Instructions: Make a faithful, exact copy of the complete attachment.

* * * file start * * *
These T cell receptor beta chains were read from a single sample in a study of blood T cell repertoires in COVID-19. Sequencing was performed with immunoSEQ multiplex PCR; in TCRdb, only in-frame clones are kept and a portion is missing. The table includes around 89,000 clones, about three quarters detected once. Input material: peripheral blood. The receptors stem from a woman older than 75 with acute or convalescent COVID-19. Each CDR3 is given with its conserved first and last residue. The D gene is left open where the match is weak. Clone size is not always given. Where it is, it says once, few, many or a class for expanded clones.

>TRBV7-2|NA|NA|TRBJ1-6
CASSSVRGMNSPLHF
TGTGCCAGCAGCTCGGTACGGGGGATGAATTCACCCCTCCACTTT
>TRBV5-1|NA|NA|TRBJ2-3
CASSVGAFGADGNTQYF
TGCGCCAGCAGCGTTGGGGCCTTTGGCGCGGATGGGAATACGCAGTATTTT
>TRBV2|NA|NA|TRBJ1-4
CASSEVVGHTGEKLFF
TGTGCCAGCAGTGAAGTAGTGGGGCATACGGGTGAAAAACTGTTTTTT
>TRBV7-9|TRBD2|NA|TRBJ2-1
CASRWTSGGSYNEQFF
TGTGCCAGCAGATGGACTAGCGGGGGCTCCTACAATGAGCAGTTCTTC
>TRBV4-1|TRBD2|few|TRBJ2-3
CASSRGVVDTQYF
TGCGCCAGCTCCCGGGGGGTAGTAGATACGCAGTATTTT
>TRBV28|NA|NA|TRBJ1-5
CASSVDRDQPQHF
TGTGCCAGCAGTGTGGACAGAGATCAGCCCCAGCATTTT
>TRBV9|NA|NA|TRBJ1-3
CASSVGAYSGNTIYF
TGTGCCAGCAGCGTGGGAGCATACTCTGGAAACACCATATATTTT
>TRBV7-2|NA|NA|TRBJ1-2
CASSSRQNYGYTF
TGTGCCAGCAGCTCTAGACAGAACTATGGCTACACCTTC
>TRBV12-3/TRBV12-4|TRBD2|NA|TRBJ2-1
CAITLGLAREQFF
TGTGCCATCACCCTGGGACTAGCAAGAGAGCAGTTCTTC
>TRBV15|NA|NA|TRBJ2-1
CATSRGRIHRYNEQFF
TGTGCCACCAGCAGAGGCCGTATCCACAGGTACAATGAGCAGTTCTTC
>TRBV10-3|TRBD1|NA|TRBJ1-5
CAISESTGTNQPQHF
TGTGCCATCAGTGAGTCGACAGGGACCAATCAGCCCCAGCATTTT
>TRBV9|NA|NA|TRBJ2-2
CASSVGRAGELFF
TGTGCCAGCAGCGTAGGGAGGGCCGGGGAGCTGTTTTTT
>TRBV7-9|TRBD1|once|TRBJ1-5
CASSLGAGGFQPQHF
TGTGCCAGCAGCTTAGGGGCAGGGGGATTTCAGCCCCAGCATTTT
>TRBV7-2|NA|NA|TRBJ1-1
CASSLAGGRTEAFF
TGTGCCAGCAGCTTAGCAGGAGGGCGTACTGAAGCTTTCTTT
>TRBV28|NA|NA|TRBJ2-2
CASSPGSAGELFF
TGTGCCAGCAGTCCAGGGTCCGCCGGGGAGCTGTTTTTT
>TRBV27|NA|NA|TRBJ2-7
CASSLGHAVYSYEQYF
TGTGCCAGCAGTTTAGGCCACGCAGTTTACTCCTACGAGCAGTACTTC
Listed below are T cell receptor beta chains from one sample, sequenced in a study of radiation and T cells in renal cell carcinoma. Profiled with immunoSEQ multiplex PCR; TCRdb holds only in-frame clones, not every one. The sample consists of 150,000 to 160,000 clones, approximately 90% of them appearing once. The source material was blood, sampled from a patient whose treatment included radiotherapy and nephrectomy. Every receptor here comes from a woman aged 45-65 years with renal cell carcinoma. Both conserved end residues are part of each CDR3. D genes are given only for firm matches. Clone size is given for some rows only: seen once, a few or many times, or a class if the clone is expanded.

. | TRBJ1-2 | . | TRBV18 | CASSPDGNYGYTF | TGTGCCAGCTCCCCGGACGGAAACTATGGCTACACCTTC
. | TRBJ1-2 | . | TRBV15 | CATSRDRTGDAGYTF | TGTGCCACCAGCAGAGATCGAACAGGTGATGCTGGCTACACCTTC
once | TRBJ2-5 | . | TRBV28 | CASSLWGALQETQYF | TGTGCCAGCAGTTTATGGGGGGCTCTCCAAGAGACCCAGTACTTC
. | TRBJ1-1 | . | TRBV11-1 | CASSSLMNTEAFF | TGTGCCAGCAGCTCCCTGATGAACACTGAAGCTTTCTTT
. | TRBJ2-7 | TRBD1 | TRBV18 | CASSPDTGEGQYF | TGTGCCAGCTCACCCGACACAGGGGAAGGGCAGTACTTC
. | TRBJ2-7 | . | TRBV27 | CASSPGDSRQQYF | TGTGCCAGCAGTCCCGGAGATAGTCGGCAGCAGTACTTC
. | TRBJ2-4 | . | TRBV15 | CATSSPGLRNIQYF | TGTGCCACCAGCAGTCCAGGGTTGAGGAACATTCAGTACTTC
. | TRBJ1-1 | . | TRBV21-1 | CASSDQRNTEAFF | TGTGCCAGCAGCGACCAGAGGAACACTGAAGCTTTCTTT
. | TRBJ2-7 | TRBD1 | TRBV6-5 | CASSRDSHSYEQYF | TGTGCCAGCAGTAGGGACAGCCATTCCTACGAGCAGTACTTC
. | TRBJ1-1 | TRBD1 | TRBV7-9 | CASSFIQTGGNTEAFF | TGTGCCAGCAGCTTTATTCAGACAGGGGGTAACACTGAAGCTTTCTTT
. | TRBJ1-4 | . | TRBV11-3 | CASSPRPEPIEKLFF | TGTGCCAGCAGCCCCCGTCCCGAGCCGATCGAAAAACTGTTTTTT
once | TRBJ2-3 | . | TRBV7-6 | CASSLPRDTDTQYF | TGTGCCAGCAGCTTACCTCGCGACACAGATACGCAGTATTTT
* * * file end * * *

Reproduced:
These T cell receptor beta chains were read from a single sample in a study of blood T cell repertoires in COVID-19. Sequencing was performed with immunoSEQ multiplex PCR; in TCRdb, only in-frame clones are kept and a portion is missing. The table includes around 89,000 clones, about three quarters detected once. Input material: peripheral blood. The receptors stem from a woman older than 75 with acute or convalescent COVID-19. Each CDR3 is given with its conserved first and last residue. The D gene is left open where the match is weak. Clone size is not always given. Where it is, it says once, few, many or a class for expanded clones.

>TRBV7-2|NA|NA|TRBJ1-6
CASSSVRGMNSPLHF
TGTGCCAGCAGCTCGGTACGGGGGATGAATTCACCCCTCCACTTT
>TRBV5-1|NA|NA|TRBJ2-3
CASSVGAFGADGNTQYF
TGCGCCAGCAGCGTTGGGGCCTTTGGCGCGGATGGGAATACGCAGTATTTT
>TRBV2|NA|NA|TRBJ1-4
CASSEVVGHTGEKLFF
TGTGCCAGCAGTGAAGTAGTGGGGCATACGGGTGAAAAACTGTTTTTT
>TRBV7-9|TRBD2|NA|TRBJ2-1
CASRWTSGGSYNEQFF
TGTGCCAGCAGATGGACTAGCGGGGGCTCCTACAATGAGCAGTTCTTC
>TRBV4-1|TRBD2|few|TRBJ2-3
CASSRGVVDTQYF
TGCGCCAGCTCCCGGGGGGTAGTAGATACGCAGTATTTT
>TRBV28|NA|NA|TRBJ1-5
CASSVDRDQPQHF
TGTGCCAGCAGTGTGGACAGAGATCAGCCCCAGCATTTT
>TRBV9|NA|NA|TRBJ1-3
CASSVGAYSGNTIYF
TGTGCCAGCAGCGTGGGAGCATACTCTGGAAACACCATATATTTT
>TRBV7-2|NA|NA|TRBJ1-2
CASSSRQNYGYTF
TGTGCCAGCAGCTCTAGACAGAACTATGGCTACACCTTC
>TRBV12-3/TRBV12-4|TRBD2|NA|TRBJ2-1
CAITLGLAREQFF
TGTGCCATCACCCTGGGACTAGCAAGAGAGCAGTTCTTC
>TRBV15|NA|NA|TRBJ2-1
CATSRGRIHRYNEQFF
TGTGCCACCAGCAGAGGCCGTATCCACAGGTACAATGAGCAGTTCTTC
>TRBV10-3|TRBD1|NA|TRBJ1-5
CAISESTGTNQPQHF
TGTGCCATCAGTGAGTCGACAGGGACCAATCAGCCCCAGCATTTT
>TRBV9|NA|NA|TRBJ2-2
CASSVGRAGELFF
TGTGCCAGCAGCGTAGGGAGGGCCGGGGAGCTGTTTTTT
>TRBV7-9|TRBD1|once|TRBJ1-5
CASSLGAGGFQPQHF
TGTGCCAGCAGCTTAGGGGCAGGGGGATTTCAGCCCCAGCATTTT
>TRBV7-2|NA|NA|TRBJ1-1
CASSLAGGRTEAFF
TGTGCCAGCAGCTTAGCAGGAGGGCGTACTGAAGCTTTCTTT
>TRBV28|NA|NA|TRBJ2-2
CASSPGSAGELFF
TGTGCCAGCAGTCCAGGGTCCGCCGGGGAGCTGTTTTTT
>TRBV27|NA|NA|TRBJ2-7
CASSLGHAVYSYEQYF
TGTGCCAGCAGTTTAGGCCACGCAGTTTACTCCTACGAGCAGTACTTC
Listed below are T cell receptor beta chains from one sample, sequenced in a study of radiation and T cells in renal cell carcinoma. Profiled with immunoSEQ multiplex PCR; TCRdb holds only in-frame clones, not every one. The sample consists of 150,000 to 160,000 clones, approximately 90% of them appearing once. The source material was blood, sampled from a patient whose treatment included radiotherapy and nephrectomy. Every receptor here comes from a woman aged 45-65 years with renal cell carcinoma. Both conserved end residues are part of each CDR3. D genes are given only for firm matches. Clone size is given for some rows only: seen once, a few or many times, or a class if the clone is expanded.

. | TRBJ1-2 | . | TRBV18 | CASSPDGNYGYTF | TGTGCCAGCTCCCCGGACGGAAACTATGGCTACACCTTC
. | TRBJ1-2 | . | TRBV15 | CATSRDRTGDAGYTF | TGTGCCACCAGCAGAGATCGAACAGGTGATGCTGGCTACACCTTC
once | TRBJ2-5 | . | TRBV28 | CASSLWGALQETQYF | TGTGCCAGCAGTTTATGGGGGGCTCTCCAAGAGACCCAGTACTTC
. | TRBJ1-1 | . | TRBV11-1 | CASSSLMNTEAFF | TGTGCCAGCAGCTCCCTGATGAACACTGAAGCTTTCTTT
. | TRBJ2-7 | TRBD1 | TRBV18 | CASSPDTGEGQYF | TGTGCCAGCTCACCCGACACAGGGGAAGGGCAGTACTTC
. | TRBJ2-7 | . | TRBV27 | CASSPGDSRQQYF | TGTGCCAGCAGTCCCGGAGATAGTCGGCAGCAGTACTTC
. | TRBJ2-4 | . | TRBV15 | CATSSPGLRNIQYF | TGTGCCACCAGCAGTCCAGGGTTGAGGAACATTCAGTACTTC
. | TRBJ1-1 | . | TRBV21-1 | CASSDQRNTEAFF | TGTGCCAGCAGCGACCAGAGGAACACTGAAGCTTTCTTT
. | TRBJ2-7 | TRBD1 | TRBV6-5 | CASSRDSHSYEQYF | TGTGCCAGCAGTAGGGACAGCCATTCCTACGAGCAGTACTTC
. | TRBJ1-1 | TRBD1 | TRBV7-9 | CASSFIQTGGNTEAFF | TGTGCCAGCAGCTTTATTCAGACAGGGGGTAACACTGAAGCTTTCTTT
. | TRBJ1-4 | . | TRBV11-3 | CASSPRPEPIEKLFF | TGTGCCAGCAGCCCCCGTCCCGAGCCGATCGAAAAACTGTTTTTT
once | TRBJ2-3 | . | TRBV7-6 | CASSLPRDTDTQYF | TGTGCCAGCAGCTTACCTCGCGACACAGATACGCAGTATTTT